Here’s the problem, while working on their sinister errand, they accidentally call forth something much darker and more powerful than they thought. It’s a lot like a movie about kids messing around with the dark arts and get in over their heads. Only director Justin G. Dyck and writer Keith Cooper flip the formula, giving the old folks their time to shine. And be tormented by evil.
And wouldn’t you know it, Audrey and Henry find out it’s really, really complicated when you abduct someone, imprison her, and call forth evil forces beyond your control. They planned for everything, except nosy handymen, overly inquisitive cops, and also the horrifying spirits, ghosts, and demons they brought into this world. Oops. It’s sometimes blackly comic way, often gory as hell, and just as often legitimately scary and grim. Anything for Jackson collects elements of crime stories, ghost tales, exorcisms, and body horror, among myriad other influences.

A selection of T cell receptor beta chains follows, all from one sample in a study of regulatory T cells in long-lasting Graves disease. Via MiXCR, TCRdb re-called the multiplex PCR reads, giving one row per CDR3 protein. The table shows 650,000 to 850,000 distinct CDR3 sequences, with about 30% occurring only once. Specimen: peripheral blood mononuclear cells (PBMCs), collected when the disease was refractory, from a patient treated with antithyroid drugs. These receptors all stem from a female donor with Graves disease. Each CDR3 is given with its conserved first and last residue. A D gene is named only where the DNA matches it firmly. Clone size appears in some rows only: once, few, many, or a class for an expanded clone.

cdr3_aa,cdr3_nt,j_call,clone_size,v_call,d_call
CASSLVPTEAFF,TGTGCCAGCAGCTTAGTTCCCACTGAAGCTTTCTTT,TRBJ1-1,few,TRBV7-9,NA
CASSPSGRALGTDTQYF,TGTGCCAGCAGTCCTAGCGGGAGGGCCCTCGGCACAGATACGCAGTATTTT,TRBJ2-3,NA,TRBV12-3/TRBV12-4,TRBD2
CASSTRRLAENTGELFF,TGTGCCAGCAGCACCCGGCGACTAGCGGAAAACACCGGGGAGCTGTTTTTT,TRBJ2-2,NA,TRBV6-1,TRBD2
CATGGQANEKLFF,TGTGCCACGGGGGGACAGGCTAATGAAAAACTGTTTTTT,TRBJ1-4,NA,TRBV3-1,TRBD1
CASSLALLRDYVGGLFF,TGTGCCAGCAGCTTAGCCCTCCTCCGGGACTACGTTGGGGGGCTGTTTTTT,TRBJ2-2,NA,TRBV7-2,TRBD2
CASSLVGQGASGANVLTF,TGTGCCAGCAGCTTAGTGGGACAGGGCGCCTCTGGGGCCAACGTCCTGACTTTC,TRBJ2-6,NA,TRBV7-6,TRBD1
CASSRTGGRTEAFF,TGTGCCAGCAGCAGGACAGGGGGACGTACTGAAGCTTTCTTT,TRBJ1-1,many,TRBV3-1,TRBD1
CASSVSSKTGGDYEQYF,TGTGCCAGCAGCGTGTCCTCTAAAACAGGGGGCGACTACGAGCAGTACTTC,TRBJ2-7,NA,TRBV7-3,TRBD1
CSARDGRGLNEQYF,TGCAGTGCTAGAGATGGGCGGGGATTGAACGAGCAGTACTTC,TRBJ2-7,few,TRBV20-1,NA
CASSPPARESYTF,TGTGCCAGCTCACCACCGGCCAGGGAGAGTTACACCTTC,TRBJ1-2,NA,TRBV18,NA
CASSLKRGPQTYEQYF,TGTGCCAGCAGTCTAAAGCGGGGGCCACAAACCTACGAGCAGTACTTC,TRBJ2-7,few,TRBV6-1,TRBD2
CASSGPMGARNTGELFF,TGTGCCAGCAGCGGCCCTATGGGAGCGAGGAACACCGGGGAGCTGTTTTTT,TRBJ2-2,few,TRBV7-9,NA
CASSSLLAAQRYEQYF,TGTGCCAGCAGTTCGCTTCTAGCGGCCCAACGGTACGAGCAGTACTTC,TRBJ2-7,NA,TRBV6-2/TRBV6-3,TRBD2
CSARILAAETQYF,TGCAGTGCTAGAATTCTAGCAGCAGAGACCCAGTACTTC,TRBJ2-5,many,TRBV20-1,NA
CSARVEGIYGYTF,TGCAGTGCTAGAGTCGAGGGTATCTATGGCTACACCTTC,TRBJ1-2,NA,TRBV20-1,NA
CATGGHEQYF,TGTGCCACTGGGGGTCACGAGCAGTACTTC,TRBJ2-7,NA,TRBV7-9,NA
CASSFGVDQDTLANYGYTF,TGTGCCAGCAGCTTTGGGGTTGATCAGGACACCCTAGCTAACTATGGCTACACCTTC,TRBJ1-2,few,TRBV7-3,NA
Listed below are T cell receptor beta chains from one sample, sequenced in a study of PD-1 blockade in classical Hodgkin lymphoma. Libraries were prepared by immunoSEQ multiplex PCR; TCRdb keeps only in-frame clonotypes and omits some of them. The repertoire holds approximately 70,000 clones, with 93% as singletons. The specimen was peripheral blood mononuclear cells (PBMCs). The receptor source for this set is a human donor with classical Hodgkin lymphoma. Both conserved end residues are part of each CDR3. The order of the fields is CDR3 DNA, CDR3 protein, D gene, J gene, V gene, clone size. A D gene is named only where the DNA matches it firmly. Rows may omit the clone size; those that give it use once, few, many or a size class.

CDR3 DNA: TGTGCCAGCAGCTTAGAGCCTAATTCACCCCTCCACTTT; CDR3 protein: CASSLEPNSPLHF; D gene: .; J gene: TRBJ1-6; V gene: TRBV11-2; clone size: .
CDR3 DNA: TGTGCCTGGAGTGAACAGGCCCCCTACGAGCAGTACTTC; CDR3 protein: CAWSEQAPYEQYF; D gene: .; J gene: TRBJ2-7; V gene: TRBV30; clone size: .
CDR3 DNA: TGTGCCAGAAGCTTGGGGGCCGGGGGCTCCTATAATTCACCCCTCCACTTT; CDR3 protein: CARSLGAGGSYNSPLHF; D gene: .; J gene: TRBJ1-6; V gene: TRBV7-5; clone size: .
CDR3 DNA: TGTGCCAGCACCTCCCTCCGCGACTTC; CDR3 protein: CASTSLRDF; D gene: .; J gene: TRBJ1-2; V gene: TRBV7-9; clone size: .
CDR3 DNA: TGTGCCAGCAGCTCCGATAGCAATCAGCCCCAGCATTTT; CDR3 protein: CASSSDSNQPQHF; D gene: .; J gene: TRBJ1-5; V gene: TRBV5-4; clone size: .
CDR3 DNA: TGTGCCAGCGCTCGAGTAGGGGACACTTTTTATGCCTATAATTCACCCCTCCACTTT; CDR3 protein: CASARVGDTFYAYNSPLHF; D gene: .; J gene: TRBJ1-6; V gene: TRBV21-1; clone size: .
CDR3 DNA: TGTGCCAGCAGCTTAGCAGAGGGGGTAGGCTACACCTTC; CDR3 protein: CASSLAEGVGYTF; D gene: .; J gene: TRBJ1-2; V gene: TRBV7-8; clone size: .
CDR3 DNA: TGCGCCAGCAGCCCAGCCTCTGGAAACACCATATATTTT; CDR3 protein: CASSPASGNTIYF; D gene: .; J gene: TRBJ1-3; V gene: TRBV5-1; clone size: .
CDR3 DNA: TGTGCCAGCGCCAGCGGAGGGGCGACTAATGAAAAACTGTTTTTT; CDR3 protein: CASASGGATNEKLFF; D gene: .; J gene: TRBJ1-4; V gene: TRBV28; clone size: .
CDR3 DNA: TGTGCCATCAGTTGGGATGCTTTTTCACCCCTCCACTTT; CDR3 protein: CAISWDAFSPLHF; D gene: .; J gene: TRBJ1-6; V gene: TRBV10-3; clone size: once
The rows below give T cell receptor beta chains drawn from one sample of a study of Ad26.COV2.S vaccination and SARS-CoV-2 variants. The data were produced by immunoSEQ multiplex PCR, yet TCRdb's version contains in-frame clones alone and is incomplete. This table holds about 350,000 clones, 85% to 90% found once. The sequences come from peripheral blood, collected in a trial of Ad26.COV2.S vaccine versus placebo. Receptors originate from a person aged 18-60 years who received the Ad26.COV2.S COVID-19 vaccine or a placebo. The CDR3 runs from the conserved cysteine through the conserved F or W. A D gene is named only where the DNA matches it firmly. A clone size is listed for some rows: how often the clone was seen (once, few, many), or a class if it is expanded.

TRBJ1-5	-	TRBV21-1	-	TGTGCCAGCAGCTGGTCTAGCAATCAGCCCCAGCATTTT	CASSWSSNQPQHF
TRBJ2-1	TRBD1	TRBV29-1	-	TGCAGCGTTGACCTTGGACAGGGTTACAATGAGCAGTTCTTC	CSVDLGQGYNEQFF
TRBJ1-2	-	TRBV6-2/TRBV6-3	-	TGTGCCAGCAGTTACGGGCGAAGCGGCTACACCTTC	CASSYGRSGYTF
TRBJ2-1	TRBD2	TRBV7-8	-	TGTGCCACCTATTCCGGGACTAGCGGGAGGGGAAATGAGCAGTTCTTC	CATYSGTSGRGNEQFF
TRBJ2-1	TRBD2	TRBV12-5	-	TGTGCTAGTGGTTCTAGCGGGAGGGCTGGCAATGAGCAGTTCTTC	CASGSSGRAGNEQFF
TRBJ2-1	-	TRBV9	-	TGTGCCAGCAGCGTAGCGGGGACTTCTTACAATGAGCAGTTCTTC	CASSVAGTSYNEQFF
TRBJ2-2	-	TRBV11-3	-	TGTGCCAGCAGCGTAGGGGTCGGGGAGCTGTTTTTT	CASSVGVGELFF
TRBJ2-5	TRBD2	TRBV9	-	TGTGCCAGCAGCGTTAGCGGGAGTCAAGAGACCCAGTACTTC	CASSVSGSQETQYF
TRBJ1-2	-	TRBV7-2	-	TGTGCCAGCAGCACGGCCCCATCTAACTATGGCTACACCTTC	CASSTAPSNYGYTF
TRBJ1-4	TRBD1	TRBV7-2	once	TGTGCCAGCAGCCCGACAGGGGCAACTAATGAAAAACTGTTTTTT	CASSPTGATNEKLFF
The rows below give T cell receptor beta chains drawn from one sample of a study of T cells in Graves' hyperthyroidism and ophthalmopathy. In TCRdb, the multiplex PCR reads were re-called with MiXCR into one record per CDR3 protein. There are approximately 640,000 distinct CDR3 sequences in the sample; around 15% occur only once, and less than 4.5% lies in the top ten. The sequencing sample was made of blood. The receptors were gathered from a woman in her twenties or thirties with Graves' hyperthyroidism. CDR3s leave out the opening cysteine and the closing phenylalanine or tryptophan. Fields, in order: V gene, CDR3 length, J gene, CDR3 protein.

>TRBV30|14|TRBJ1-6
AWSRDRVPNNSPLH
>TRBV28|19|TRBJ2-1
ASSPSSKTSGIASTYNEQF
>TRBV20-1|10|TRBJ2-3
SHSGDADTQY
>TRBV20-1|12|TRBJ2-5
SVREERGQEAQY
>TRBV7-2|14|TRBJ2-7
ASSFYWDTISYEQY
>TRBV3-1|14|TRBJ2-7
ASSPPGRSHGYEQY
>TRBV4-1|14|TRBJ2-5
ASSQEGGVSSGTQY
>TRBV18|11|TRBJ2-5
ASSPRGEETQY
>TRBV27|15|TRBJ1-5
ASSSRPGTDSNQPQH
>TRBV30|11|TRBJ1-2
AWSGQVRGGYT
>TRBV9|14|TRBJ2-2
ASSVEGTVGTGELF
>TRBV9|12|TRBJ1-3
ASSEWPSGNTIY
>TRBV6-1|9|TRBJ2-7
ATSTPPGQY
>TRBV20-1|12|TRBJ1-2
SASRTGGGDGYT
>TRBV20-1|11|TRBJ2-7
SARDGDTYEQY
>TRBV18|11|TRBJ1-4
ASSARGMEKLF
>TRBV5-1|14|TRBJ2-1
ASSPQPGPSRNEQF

At the film’s center is the relationship between Audrey and Henry. As twisted and nefarious as their actions are, they’re unendingly supportive and dedicated to one another. The film jumps around in time, showing their bond, revealing the sad truth behind the grief that drives them, detailing how they planned and executed their various misdeeds. For a murdering pair of Devil worshipers, they’re unusually couple goals. McCarthy and Richings give their characters humanity when it would be all to easy to dismiss them as pure evil with nothing redeeming to find.
They’re a cute pair of grandparents, but not. They go to meetings at the local library, only they’re gatherings of a local Satanic cabal; Audrey knits, but she knits coverings to make the handcuffs more comfortable for their prisoner; they have a jealousy stricken evil advisor, who’s also a loser who lives in his mom’s basement.
Anything for Jackson is a weird mix of things, but it somehow all works. Dyck and Cooper balance the darkness with the other elements and the result is a ton of damn fun. They take a novel, inventive approach, full of dark, off-kilter choices that never go the expected direction, and that all makes for a rollicking horror outing full of terror and heart. [Grade: B+]